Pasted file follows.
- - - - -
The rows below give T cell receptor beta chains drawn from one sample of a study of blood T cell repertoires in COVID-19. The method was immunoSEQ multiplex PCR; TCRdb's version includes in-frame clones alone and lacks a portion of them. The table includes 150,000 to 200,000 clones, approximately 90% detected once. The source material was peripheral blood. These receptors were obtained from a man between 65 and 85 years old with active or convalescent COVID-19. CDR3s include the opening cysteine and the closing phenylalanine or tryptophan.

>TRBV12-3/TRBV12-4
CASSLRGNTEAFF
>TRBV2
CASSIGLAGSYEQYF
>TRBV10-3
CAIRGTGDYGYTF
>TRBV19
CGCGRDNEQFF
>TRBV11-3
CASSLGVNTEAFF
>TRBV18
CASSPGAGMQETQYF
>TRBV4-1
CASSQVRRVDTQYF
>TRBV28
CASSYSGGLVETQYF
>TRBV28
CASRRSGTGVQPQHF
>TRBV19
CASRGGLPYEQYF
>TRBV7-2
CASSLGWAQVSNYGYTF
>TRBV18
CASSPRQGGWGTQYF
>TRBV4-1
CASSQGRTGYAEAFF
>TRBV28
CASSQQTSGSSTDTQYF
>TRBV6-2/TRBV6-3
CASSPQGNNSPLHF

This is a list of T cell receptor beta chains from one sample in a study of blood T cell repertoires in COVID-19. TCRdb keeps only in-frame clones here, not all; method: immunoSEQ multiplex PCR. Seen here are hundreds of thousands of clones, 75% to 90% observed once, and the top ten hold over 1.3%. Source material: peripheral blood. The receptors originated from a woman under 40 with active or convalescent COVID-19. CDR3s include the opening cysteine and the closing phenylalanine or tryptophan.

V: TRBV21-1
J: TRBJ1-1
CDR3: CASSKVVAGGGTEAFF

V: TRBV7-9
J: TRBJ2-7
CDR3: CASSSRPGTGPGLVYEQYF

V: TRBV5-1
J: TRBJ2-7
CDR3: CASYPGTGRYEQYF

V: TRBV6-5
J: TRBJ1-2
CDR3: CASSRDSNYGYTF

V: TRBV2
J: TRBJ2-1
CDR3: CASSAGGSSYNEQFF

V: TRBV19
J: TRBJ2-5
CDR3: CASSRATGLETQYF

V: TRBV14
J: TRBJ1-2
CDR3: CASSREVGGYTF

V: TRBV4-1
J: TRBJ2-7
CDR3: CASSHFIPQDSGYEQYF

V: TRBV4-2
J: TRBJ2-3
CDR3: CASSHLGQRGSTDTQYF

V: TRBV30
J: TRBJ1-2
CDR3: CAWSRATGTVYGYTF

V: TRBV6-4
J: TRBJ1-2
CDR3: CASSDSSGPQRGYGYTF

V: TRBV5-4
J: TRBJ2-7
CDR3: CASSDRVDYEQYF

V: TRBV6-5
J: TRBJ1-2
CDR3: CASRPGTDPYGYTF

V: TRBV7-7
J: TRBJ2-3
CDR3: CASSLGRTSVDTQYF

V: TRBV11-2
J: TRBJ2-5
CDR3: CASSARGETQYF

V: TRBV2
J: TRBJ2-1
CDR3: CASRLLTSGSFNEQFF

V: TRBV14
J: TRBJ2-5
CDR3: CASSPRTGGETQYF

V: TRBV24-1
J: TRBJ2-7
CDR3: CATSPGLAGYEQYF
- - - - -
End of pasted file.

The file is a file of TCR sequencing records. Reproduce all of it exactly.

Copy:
The rows below give T cell receptor beta chains drawn from one sample of a study of blood T cell repertoires in COVID-19. The method was immunoSEQ multiplex PCR; TCRdb's version includes in-frame clones alone and lacks a portion of them. The table includes 150,000 to 200,000 clones, approximately 90% detected once. The source material was peripheral blood. These receptors were obtained from a man between 65 and 85 years old with active or convalescent COVID-19. CDR3s include the opening cysteine and the closing phenylalanine or tryptophan.

>TRBV12-3/TRBV12-4
CASSLRGNTEAFF
>TRBV2
CASSIGLAGSYEQYF
>TRBV10-3
CAIRGTGDYGYTF
>TRBV19
CGCGRDNEQFF
>TRBV11-3
CASSLGVNTEAFF
>TRBV18
CASSPGAGMQETQYF
>TRBV4-1
CASSQVRRVDTQYF
>TRBV28
CASSYSGGLVETQYF
>TRBV28
CASRRSGTGVQPQHF
>TRBV19
CASRGGLPYEQYF
>TRBV7-2
CASSLGWAQVSNYGYTF
>TRBV18
CASSPRQGGWGTQYF
>TRBV4-1
CASSQGRTGYAEAFF
>TRBV28
CASSQQTSGSSTDTQYF
>TRBV6-2/TRBV6-3
CASSPQGNNSPLHF

This is a list of T cell receptor beta chains from one sample in a study of blood T cell repertoires in COVID-19. TCRdb keeps only in-frame clones here, not all; method: immunoSEQ multiplex PCR. Seen here are hundreds of thousands of clones, 75% to 90% observed once, and the top ten hold over 1.3%. Source material: peripheral blood. The receptors originated from a woman under 40 with active or convalescent COVID-19. CDR3s include the opening cysteine and the closing phenylalanine or tryptophan.

V: TRBV21-1
J: TRBJ1-1
CDR3: CASSKVVAGGGTEAFF

V: TRBV7-9
J: TRBJ2-7
CDR3: CASSSRPGTGPGLVYEQYF

V: TRBV5-1
J: TRBJ2-7
CDR3: CASYPGTGRYEQYF

V: TRBV6-5
J: TRBJ1-2
CDR3: CASSRDSNYGYTF

V: TRBV2
J: TRBJ2-1
CDR3: CASSAGGSSYNEQFF

V: TRBV19
J: TRBJ2-5
CDR3: CASSRATGLETQYF

V: TRBV14
J: TRBJ1-2
CDR3: CASSREVGGYTF

V: TRBV4-1
J: TRBJ2-7
CDR3: CASSHFIPQDSGYEQYF

V: TRBV4-2
J: TRBJ2-3
CDR3: CASSHLGQRGSTDTQYF

V: TRBV30
J: TRBJ1-2
CDR3: CAWSRATGTVYGYTF

V: TRBV6-4
J: TRBJ1-2
CDR3: CASSDSSGPQRGYGYTF

V: TRBV5-4
J: TRBJ2-7
CDR3: CASSDRVDYEQYF

V: TRBV6-5
J: TRBJ1-2
CDR3: CASRPGTDPYGYTF

V: TRBV7-7
J: TRBJ2-3
CDR3: CASSLGRTSVDTQYF

V: TRBV11-2
J: TRBJ2-5
CDR3: CASSARGETQYF

V: TRBV2
J: TRBJ2-1
CDR3: CASRLLTSGSFNEQFF

V: TRBV14
J: TRBJ2-5
CDR3: CASSPRTGGETQYF

V: TRBV24-1
J: TRBJ2-7
CDR3: CATSPGLAGYEQYF